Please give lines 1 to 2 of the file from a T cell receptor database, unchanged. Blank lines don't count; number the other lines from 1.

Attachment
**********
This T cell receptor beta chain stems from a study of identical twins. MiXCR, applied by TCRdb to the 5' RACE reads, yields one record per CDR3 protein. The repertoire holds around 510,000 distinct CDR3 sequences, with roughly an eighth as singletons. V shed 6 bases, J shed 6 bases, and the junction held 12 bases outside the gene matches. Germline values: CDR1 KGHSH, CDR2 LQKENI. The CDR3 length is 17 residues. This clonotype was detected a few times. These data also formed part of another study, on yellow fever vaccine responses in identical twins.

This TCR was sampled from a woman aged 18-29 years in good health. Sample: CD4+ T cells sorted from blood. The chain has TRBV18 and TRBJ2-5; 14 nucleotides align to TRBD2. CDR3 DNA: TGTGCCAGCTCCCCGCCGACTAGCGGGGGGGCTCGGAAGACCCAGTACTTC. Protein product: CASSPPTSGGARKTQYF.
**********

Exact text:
This T cell receptor beta chain stems from a study of identical twins. MiXCR, applied by TCRdb to the 5' RACE reads, yields one record per CDR3 protein. The repertoire holds around 510,000 distinct CDR3 sequences, with roughly an eighth as singletons. V shed 6 bases, J shed 6 bases, and the junction held 12 bases outside the gene matches. Germline values: CDR1 KGHSH, CDR2 LQKENI. The CDR3 length is 17 residues. This clonotype was detected a few times. These data also formed part of another study, on yellow fever vaccine responses in identical twins.

This TCR was sampled from a woman aged 18-29 years in good health. Sample: CD4+ T cells sorted from blood. The chain has TRBV18 and TRBJ2-5; 14 nucleotides align to TRBD2. CDR3 DNA: TGTGCCAGCTCCCCGCCGACTAGCGGGGGGGCTCGGAAGACCCAGTACTTC. Protein product: CASSPPTSGGARKTQYF.